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Huntingtin enhances Huntington's disease via activating mTORC1 signaling pathway

 

Huntington's disease (HD), also called Hunington's chorea, usually causes muscle discoordination and cognitive decline. This disease is a neurodegenerative genetic disorder that associated with an expansion of ITI5 gene, leading to long N-terminal polyglutamine (poly-Q) tracts in huntingtin (Htt). William Pryor et al., from The Scripps Research Institute, found Htt enhances signaling of mechanistic target of rapamycin complex 1 (mTORC1). The article was published on Science Signaling, recently.

 

Researchers found knocking out or overexpressing Htt led to attenuate or increase activity of mTORC1 in certain types of cells, respectively. In addition, compared to wild-type Htt, poly-Q-expanded Htt had a greater effect on promoting mTORC1 signaling in striatal cells. By further investigating the mechanism of Htt increasing mTOR activity, researchers found that Htt interacted with GTP-binding protein Rheb, a protein that stimulates mTOR activity. Two proteins formed a temary complex with mTOR, then. Moreover, striatum-specific knocking out the gene, which encodes a negative regulator of mTORC1, aggravated phenotypes and caused death in an HD mouse model.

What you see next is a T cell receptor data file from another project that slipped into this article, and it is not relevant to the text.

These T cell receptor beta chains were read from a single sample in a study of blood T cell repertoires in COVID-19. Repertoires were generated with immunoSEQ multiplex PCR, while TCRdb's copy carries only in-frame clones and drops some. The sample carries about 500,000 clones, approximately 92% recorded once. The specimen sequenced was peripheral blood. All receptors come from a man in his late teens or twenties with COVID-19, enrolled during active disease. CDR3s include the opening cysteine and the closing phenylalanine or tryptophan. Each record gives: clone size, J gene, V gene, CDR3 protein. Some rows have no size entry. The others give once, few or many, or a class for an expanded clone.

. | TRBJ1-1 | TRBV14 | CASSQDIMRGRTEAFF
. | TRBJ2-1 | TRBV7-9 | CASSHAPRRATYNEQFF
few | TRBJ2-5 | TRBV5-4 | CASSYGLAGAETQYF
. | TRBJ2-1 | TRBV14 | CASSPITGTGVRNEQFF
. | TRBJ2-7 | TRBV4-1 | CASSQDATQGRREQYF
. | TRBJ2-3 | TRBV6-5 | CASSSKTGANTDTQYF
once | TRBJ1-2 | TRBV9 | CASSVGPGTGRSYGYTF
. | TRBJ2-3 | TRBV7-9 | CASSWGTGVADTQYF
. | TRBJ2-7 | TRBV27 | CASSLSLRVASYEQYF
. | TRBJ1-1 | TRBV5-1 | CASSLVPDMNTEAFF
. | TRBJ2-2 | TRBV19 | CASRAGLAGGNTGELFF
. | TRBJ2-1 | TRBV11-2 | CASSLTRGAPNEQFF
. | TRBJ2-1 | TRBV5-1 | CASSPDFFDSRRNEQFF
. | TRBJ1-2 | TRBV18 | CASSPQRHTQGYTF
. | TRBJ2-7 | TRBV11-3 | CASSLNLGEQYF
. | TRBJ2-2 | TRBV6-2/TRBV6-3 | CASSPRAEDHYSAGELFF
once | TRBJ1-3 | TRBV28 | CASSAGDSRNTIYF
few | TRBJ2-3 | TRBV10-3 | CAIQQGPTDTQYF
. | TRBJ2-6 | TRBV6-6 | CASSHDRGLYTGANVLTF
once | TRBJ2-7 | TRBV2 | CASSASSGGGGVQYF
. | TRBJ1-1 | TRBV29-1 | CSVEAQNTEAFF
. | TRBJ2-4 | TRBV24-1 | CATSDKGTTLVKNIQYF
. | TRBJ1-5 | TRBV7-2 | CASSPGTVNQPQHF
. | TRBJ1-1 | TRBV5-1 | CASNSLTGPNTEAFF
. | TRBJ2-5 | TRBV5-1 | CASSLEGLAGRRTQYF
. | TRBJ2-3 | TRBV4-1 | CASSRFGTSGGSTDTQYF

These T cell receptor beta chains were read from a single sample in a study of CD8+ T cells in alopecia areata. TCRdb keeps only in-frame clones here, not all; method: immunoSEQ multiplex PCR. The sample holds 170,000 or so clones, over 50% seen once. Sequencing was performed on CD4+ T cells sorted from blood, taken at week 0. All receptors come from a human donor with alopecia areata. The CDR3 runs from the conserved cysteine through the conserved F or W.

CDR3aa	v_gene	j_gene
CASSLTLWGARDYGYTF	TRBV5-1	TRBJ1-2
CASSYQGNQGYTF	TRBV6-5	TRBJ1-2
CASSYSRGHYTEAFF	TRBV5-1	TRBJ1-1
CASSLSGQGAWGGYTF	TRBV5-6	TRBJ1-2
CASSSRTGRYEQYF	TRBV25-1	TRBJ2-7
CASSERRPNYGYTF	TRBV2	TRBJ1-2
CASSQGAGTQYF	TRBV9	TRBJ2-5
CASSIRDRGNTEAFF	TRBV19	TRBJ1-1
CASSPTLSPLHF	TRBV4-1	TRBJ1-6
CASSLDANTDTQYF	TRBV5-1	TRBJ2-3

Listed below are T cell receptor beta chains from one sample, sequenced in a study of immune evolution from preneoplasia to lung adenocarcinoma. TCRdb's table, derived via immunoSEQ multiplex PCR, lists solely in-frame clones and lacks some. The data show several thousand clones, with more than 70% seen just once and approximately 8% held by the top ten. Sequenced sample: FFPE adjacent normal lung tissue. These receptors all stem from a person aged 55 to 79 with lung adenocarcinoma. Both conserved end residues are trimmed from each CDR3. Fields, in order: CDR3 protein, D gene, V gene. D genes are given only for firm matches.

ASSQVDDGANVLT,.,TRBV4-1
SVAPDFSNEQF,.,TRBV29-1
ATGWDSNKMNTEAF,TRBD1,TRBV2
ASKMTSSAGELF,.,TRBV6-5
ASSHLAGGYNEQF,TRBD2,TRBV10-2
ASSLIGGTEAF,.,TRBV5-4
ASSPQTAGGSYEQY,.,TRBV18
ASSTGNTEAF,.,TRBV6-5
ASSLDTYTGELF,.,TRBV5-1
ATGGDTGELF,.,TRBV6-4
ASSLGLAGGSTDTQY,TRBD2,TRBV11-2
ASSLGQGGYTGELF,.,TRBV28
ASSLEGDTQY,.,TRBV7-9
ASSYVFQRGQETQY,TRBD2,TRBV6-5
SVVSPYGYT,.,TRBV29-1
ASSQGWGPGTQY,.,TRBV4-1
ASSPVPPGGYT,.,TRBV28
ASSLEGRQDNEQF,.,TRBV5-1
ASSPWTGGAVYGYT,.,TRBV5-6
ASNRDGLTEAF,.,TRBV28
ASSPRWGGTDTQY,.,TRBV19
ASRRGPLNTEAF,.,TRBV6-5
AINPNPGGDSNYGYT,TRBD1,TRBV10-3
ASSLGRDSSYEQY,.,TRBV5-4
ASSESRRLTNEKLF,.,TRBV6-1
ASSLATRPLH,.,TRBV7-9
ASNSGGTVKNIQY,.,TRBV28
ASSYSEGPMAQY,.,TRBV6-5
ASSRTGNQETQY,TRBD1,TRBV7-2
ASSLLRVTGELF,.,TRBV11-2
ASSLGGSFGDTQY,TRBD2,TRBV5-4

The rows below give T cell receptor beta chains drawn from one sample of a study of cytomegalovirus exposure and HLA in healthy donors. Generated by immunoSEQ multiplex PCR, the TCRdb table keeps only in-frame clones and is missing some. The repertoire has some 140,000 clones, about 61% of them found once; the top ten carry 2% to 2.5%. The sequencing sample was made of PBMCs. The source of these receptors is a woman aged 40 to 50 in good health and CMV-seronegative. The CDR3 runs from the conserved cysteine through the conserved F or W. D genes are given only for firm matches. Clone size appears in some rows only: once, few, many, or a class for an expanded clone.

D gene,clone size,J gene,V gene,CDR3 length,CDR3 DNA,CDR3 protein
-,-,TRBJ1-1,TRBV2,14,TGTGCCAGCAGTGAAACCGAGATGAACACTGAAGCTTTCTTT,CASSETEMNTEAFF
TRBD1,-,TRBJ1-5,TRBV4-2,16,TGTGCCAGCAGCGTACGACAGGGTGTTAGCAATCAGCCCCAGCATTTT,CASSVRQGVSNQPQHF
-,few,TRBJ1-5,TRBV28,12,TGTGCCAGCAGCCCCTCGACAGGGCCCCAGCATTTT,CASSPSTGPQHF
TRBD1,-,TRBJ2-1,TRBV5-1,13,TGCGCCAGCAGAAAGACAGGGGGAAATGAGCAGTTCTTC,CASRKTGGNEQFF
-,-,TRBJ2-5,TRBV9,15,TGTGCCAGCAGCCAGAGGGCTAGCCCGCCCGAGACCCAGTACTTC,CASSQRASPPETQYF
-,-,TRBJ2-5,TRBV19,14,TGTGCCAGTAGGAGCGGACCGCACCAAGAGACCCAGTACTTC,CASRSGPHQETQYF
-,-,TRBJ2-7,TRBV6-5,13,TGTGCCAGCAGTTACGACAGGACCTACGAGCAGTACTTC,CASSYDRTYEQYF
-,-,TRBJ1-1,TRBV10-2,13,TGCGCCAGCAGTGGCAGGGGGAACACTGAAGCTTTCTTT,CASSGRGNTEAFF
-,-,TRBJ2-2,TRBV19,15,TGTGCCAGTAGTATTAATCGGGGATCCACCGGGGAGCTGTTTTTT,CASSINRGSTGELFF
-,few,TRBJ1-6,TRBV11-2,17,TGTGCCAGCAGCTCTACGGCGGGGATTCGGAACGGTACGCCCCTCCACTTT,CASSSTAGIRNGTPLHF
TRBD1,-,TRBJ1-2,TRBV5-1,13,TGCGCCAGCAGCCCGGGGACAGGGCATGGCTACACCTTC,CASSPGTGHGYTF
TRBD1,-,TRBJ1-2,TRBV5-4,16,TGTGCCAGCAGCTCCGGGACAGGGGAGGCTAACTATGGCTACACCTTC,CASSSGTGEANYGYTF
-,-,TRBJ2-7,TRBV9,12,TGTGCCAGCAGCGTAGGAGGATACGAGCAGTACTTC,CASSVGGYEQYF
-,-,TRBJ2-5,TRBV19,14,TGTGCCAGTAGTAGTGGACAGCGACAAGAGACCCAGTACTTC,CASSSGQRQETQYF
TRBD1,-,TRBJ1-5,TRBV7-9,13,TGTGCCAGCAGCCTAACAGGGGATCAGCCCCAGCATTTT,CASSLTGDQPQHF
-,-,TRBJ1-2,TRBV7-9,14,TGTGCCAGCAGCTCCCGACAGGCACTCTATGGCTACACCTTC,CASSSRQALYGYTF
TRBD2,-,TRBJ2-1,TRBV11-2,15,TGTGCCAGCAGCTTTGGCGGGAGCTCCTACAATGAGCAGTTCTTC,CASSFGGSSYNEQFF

The study provides a novel perspective on mTORC1 pathway by looking into the relationship between Htt and mTOR. Poly-Q-expanded Htt and mTORC1 signaling may play crucial roles in the development of HD, and may have therapeutic importance in the future.

 

Reference:
Sci Signal. 2014 Oct 28;7(349):ra103.

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